Defending people from ill-informed and largely unmerited witch-hunts is also the right thing to do – and it seems to me that the “RMS is sexist” meme has gone beyond people who were there and offended taking issue with what was said. And that’s all I wanted to say.

    Dave.

  4. Tim Says:

    Some people are just easily offended (especially religious people) .. there is nothing you can do. They will just cry about as long as all the sensable people shut up.

    If we as species want to get along we have to get over all this crap and be totally logical and reflective about stuff and demand reason everywhere.

  5. Chani Says:

    I don’t think it’s on the same scale as the ruby thing (which I didn’t attend). it was a fairly small joke in the grand scheme of things. but it was still unsettling. I really don’t like the notion that women need guys to help them out by “relieving” them of any kind of virginity. it doesn’t matter if it’s meant as a joke, it’s still a joke based on a scary way of thinking about women.

    these things add up, and the way to accomplish change isn’t to let things slide.

    the backlash that came from saying that it made me feel uncomfortable has been far more troubling. and a lot more so than usual… it’s the same flawed arguments all over again, but it seems like there are less people pointing out the flaws this time.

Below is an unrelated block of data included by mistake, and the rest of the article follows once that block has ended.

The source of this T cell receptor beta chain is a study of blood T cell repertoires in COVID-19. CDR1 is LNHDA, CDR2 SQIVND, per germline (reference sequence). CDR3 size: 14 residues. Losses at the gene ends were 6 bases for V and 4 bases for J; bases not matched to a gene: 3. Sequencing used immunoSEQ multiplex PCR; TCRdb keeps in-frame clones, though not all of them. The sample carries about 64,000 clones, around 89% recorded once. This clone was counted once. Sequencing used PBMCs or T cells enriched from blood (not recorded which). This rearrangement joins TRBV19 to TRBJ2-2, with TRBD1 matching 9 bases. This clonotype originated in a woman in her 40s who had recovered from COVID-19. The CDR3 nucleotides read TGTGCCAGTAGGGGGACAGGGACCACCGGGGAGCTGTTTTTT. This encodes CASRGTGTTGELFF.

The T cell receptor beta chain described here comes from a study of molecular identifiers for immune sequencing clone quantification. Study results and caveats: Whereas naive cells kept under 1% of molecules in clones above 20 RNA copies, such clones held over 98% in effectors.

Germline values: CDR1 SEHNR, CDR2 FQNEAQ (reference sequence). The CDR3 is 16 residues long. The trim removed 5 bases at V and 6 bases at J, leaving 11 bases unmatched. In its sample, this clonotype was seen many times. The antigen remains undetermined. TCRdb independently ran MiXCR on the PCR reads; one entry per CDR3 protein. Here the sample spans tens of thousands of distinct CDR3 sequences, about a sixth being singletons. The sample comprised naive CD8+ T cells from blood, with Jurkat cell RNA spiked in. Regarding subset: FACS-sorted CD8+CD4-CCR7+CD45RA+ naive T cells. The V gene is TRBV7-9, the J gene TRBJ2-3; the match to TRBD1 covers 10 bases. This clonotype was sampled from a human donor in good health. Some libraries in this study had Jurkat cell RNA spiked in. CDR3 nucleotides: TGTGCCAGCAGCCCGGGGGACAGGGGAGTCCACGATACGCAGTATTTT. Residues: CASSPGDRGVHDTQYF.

6. Chris Says:

    Hi Dave,

    Okay, thanks, I think we understand each other. My problem is that the supportive behavior you agree is desirable also comes under “going beyond people who were there and offended taking issue with what was said”, so I think we need a more specific way to describe the behavior you’re objecting to. (Such as “don’t pile on criticism against someone without reading all of the primary sources carefully first”, or something.)

    Thanks,

    – Chris.

  7. Brett Says:

    Can you not just use the embed code to the right of the video to embed the YouTube video in your post?

  8. zanko Says:

    “Aside: anyone know how to embed a youtube video on GNOME Blogs?”

    Why not use the new html5 video tag instead of this flash crap ? Dailymotion for example now offer support for it and that’s way better.

  9. iain Says:

    Equally though dave you are conflating the religious aspect and the sexism aspect. I don’t think anyone cared about the religious parody, but there is no doctrine in the catholic church that says a female virgin should be helped to have her virginity taken by the men in the church so the arguement that this is a continuation of a religious parody are false.